MELBOURNE, Australia — Serena Williams was one point from the Australian Open semifinals when she lost her footing and the match slipped away.
Williams, who was seeking a record-tying 24th Grand Slam singles title, lost the final six games to fall, 6-4, 4-6, 7-5, to Karolina Pliskova on Wednesday, relinquishing her lead after rolling her left ankle when the match was within her reach.
Pliskova, in her on-court interview afterward, acknowledged how close the match had been: “I was almost in the locker room, but now I’m standing here as a winner,” she said. “So it’s a really good feeling.”
It wasn’t clear from Pliskova’s remarks immediately after the match whether she had noticed Williams’ ankle trouble, but she did observe a drop in her play.
“She got a little bit shaky in the end,” Pliskova said of Williams. “So I took my chances and I won.”
Pliskova, the No. 7 seed, will face the fourth-seeded Naomi Osaka in the semifinals on Thursday. The other semifinal pits the eighth-seeded Petra Kvitova against the unseeded American Danielle Collins.
This was Williams’s fourth major tournament since resuming her career in 2018 after the birth of her daughter, Alexis Olympia Ohanian Jr., in September 2017. Williams withdrew before the fourth round of last year’s French Open because of an injury and lost in two other Grand Slam finals — to Anqelique Kerber at Wimbledon and to Osaka at the United States Open in a match remembered primarily for Williams’s confrontation with the chair umpire that cost her a game penalty.
Williams, who dispatched the top-seeded Simona Halep in a hard-fought, fourth-round match, has not defeated two top-10 players at the same event since returning from her pregnancy. She has spoken candidly about her struggles to return to peak physical condition after giving birth, but she arrived here looking fitter than she had since before her pregnancy.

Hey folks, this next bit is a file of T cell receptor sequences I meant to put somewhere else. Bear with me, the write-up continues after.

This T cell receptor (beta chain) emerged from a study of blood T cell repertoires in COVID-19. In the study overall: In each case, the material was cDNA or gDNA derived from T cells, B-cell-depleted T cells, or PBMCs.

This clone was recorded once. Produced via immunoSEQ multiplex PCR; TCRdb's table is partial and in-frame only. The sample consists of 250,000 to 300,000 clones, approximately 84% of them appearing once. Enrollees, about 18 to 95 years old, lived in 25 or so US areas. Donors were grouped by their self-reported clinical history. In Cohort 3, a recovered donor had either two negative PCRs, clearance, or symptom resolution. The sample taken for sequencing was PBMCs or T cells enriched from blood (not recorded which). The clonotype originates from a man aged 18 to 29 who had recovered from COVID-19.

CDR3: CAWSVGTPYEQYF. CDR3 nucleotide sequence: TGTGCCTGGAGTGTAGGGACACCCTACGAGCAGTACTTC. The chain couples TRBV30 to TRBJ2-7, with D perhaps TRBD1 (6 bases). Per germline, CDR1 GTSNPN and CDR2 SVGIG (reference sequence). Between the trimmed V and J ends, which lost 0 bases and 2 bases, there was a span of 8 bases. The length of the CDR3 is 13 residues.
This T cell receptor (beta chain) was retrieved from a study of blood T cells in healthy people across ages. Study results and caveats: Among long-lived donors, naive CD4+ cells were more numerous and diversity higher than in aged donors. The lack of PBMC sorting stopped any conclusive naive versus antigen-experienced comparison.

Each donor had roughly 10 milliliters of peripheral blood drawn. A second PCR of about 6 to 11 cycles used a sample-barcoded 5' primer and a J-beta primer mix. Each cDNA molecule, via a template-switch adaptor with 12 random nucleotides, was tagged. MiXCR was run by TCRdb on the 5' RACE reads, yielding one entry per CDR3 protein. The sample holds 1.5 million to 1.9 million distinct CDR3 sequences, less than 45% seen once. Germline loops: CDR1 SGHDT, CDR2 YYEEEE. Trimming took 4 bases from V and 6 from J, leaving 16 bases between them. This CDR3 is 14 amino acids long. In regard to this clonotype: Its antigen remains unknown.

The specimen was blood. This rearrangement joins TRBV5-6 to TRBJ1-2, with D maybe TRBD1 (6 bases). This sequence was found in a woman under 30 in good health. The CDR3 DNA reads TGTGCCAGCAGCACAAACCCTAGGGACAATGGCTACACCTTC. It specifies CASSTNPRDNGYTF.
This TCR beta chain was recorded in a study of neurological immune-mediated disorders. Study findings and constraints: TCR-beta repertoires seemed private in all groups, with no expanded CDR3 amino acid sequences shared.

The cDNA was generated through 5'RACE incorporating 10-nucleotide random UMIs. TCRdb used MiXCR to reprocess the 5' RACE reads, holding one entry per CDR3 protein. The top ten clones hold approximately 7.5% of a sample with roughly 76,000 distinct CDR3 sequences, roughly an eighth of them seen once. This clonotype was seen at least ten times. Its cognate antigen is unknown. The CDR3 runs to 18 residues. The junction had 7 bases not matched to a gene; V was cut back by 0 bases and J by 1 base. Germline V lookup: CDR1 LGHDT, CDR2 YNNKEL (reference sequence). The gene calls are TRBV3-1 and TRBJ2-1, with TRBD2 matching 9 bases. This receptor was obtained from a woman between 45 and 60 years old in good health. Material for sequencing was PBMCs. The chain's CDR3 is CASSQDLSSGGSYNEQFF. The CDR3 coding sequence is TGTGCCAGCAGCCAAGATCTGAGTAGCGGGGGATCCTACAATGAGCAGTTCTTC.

Her match on Wednesday turned in an instant. With a commanding 5-1 lead in the third set, the 16th-seeded Williams held a match point on her serve, at 40-30. But after she was called for a foot fault on her first serve, Williams appeared to sustain an injury in the rally that began off her second serve, rolling her left ankle as she tried to change directions to reach a shot from Pliskova.
Williams lost the point, and then the next two points. She did not call a medical timeout on the ensuing changeover, but she retied her shoelaces, making them tighter.
But the tighter shoes did not keep her in the match. Pliskova won the next two games, pulling to 4-5, suddenly back on serve. Williams earned three more match points in the 10th game, but Pliskova saved them all. Pliskova held to make it 5-5 with a backhand cross-court winner, punctuated with a loud and long scream.
She won the next two games to complete the improbable comeback, winning after Williams hit a forehand into the net for an unforced error.
Pliskova, a former No. 1, had knocked Williams out of a Grand Slam event before, beating her in straight sets in the 2016 United States Open semifinals. She looked on track for a similarly efficient victory when she broke Williams for a 3-2 lead in the second set.
But Williams roared back, breaking Pliskova at love in the next game. Williams won 10 of the next 12 games, taking complete command of the match before her late collapse.
Pliskova, whose appearance in the 2016 United States Open final was her only previous major title match, has won two of her previous three matches against Osaka. She most recently beat her, 6-4, 6-4, in the final of the WTA tournament in Tokyo in September.
Osaka, 21, will be seeking a second straight Grand Slam title. She reached the semifinals with a 6-4, 6-1 win over the sixth-seeded Elina Svitolina.
Osaka, who had never reached the quarterfinals of a Grand Slam before her triumph in New York last fall, said she was keeping this accomplishment in perspective.
“To be here is something that a lot of people want, and I know that a few months ago I would have given anything to be in the semifinals of a slam,” Osaka said. “But it’s this weird feeling of: You want to do the next big thing. And especially now that I won a Grand Slam, and I feel like I want to win another one, and I’m so close and I just want to keep going.”
Osaka and Kvitova could each claim the No. 1 ranking for the first time if they win the tournament on Saturday. After pulling herself from the brink of defeat, Pliskova also has a chance to return to the No. 1 ranking with a win, even if she had begun to count herself out of the tournament when she was one point from defeat.
“My mind was in the locker room,” Pliskova said. “I was still here.”